By Heather Mullinix
The Cumberland County Board of Education tabled action on naming the football field at North Cumberland Elementary in honor of long-time Cumberland County educator and first principal of the school Estel Oaks, and directed the policy committee to develop a policy for naming of school facilities.
"I do think we need a policy," Director of Schools Donald Andrews told the board during its July meeting. "I'm not negative toward this situation but overall, if we don't have a policy in place, it does lend itself to challenges."
Charles Tollett, 1st District representative, moved to table the recommendation until a policy could be developed. The motion was supported by Sandy Brewer, 3rd District representative. The motion passed unanimously.
Oakes served as principal of North Cumberland from its opening in 1981 to 1987. He also served as principal at Pine View, Tabor and Woody schools during his 30-year career with the school system.
David Bowman, 7th District representative, asked the policy committee to work quickly, as the school hoped to dedicate the field during homecoming activities this fall.
The board also heard an update on the daycare program operated through Homestead Elementary School's Cumberland County Quality Childcare Program (CCQCP). The program finished the year supported by the fees of the four children enrolled in the program. According to Principal Robin Perry, $14,000 was collected in revenue and $12,000 was spent on salary for the one individual employed through the program.
Because there is only one staff member, the program is limited to no more than five children, the maximum allowed by state daycare regulations.
"To maintain funding and operate in the black, we had to have four," Perry explained, adding the fee is $110 per week and parents pay even if their child is not in attendance. The program is open only to employees of Homestead Elementary.
"We checked with other daycares and that rate is comparable," Perry said.
Parents of children enrolled in the program noted it was a comfort to know their child was nearby and it was convenient, as well, allowing the parents to have lunch with their child.
Sarah Kuffel said, "The kids are always happy and playing developmentally appropriate games. We're glad to have this opportunity."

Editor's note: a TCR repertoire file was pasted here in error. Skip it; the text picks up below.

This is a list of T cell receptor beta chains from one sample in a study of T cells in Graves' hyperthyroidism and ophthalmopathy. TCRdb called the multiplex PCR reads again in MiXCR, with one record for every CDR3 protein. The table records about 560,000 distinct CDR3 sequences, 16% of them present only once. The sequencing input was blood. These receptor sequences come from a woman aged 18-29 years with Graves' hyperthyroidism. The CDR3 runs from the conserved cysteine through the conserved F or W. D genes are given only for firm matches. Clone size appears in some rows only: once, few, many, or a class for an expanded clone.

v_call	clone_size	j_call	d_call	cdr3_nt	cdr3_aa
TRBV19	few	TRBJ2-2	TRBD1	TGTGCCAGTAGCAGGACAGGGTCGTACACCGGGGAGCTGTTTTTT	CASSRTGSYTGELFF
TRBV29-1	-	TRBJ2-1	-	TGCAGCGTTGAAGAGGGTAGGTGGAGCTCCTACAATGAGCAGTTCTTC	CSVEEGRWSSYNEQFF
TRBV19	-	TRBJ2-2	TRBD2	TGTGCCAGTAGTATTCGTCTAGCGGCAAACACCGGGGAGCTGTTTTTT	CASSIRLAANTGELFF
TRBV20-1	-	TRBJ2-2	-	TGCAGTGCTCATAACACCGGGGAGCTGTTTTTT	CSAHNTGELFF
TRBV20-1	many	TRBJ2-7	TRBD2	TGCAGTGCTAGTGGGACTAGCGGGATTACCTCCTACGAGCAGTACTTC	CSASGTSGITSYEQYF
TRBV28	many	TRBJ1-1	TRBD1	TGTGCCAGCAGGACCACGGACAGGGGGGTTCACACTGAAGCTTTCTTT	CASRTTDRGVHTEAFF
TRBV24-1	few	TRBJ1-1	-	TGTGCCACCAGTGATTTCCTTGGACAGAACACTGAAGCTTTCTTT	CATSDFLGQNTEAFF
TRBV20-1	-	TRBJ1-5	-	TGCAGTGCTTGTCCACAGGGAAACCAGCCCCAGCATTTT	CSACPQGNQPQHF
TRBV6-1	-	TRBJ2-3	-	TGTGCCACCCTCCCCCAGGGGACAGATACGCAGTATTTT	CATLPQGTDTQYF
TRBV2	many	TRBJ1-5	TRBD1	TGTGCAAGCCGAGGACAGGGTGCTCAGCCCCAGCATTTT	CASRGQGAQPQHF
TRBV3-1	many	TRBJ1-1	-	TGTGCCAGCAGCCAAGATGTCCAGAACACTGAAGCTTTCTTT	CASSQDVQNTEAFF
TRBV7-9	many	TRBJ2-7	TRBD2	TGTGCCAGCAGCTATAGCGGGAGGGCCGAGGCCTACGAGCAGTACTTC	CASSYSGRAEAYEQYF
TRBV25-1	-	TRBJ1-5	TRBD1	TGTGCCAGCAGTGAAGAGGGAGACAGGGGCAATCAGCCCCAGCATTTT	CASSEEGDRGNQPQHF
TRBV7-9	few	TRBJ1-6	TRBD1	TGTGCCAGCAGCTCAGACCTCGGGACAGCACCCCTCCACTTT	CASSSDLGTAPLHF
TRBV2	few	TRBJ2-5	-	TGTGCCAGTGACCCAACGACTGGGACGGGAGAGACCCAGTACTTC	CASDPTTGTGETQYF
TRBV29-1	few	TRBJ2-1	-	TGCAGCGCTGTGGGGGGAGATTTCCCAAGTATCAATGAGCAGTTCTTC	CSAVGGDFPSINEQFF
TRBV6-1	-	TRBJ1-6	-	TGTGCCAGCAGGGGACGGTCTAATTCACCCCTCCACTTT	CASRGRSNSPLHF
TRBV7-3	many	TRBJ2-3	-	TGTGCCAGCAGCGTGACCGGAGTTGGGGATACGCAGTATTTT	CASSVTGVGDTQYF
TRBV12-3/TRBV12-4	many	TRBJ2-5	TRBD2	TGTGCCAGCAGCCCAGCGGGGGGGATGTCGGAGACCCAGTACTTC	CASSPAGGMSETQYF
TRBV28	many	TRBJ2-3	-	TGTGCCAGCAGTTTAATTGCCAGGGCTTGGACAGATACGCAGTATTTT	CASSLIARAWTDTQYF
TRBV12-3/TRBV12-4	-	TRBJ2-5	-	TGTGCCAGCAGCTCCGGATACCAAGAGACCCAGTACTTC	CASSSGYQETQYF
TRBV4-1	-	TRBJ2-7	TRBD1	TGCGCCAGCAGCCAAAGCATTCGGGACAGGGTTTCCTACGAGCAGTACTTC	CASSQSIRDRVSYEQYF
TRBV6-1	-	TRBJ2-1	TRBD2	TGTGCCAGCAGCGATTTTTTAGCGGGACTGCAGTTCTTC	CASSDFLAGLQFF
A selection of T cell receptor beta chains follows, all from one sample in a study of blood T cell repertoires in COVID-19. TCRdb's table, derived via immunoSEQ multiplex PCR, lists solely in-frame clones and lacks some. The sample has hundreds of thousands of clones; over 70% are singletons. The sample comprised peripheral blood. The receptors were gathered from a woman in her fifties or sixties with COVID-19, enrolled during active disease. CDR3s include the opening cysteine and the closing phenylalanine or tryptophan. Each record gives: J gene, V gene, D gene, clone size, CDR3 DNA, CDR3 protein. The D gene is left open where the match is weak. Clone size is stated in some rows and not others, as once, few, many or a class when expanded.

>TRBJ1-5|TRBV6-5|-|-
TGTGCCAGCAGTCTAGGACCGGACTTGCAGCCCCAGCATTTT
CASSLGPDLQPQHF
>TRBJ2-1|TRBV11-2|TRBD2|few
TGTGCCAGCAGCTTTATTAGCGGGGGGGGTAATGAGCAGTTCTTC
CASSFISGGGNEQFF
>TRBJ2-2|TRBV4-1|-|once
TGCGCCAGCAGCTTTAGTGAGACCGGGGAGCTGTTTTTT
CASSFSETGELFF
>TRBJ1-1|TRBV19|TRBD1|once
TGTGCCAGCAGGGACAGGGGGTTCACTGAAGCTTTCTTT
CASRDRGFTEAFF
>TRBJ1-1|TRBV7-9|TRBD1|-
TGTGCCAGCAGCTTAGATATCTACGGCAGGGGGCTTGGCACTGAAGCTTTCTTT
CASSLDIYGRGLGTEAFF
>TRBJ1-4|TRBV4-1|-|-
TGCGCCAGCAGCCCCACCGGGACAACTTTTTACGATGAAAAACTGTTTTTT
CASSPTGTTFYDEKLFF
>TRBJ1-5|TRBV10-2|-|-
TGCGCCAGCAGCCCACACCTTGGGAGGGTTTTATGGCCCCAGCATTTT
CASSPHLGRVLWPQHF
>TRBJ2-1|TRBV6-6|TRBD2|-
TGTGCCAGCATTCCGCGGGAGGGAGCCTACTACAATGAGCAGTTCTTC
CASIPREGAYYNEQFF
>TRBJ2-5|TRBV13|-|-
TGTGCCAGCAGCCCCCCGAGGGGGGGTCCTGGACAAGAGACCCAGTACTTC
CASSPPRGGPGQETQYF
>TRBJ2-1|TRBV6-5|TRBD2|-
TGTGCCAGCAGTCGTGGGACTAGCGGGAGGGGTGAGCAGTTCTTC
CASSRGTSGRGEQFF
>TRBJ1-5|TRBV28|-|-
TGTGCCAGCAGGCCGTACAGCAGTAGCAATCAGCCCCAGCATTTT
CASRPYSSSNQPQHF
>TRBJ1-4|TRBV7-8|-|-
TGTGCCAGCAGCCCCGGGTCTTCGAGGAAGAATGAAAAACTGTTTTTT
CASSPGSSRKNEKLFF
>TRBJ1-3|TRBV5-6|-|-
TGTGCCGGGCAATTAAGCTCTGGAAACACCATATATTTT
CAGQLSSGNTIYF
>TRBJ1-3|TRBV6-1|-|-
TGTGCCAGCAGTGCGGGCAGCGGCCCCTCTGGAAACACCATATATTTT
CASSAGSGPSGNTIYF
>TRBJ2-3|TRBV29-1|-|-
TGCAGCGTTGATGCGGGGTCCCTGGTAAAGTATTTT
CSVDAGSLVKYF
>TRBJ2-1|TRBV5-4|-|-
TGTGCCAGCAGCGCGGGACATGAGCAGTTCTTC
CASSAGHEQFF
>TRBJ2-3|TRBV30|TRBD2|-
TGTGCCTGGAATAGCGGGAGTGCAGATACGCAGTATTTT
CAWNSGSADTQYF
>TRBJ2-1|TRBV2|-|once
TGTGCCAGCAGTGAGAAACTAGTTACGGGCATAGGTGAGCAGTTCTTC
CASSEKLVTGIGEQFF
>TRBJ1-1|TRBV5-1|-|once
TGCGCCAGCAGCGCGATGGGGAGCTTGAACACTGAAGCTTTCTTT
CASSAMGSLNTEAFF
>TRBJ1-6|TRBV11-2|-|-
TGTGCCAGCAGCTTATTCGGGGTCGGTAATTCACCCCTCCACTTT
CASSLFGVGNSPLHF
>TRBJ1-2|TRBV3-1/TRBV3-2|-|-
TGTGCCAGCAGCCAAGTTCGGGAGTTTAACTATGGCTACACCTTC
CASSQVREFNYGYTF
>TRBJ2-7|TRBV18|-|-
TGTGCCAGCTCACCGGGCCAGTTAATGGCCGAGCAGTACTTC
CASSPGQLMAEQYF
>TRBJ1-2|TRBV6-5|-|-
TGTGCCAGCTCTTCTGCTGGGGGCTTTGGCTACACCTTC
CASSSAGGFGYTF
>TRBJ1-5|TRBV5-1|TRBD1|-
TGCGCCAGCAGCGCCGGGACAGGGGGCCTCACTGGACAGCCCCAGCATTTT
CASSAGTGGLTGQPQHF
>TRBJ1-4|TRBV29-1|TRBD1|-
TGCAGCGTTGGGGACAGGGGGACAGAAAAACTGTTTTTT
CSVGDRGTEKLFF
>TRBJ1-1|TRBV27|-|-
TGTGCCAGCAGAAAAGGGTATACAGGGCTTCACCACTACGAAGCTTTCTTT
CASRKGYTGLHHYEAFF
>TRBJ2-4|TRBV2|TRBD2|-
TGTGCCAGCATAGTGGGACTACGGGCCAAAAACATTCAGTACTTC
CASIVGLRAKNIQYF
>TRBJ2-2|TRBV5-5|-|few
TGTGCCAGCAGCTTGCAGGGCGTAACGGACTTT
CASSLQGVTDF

Other schools have reportedly inquired about starting similar programs. Tollett noted having available space was the biggest hurdle for schools. Andrews said it was a program available to all schools that were willing to go through the process and gain approval. Any such program must pay its own way, however, like the before and after school programs at North Cumberland and Homestead elementary schools.
Jim Blalock, 8th District representative, noted he'd objected to the program the year before because it was not available to all the schools.
Bowman said, "I maintain there are plenty of daycares in Cumberland County."
Blalock agreed, adding, "We don't need to get into the daycare business."
Dan Schlafer, 9th District representative, said he believed the program offered a great service to the employees of the school.
"This is a human need we're talking about," Schlafer said. "Anything you do to help people is a positive."
Josh Stone, 4th District representative, noted the board often agreed teachers and staff were underpaid and under-appreciated.
"To me, that benefit, I'd sure appreciate it," he said. "They've got the room and are operating in the black. I don't see a bad thing as a perk to the employees of Homestead and any other school with the desire to start a program."
A complete financial report was not available at the July meeting; however, it was noted bus advertising had brought in $16,565 in revenue. Chief Financial Officer Robert Scarbrough noted few things had been paid for yet from the budget, though purchase orders were being processed as supplies were being purchased for the start of the school year, with students set to return to classes Aug. 7 for an abbreviated day and the first full day for students Aug. 9.
In other business, the board approved disposal of surplus property at Brown Elementary and Central Services. Also approved was a school-wide fundraiser for North Cumberland Elementary through Redemption Marketing Service, offering cookie dough and snacks.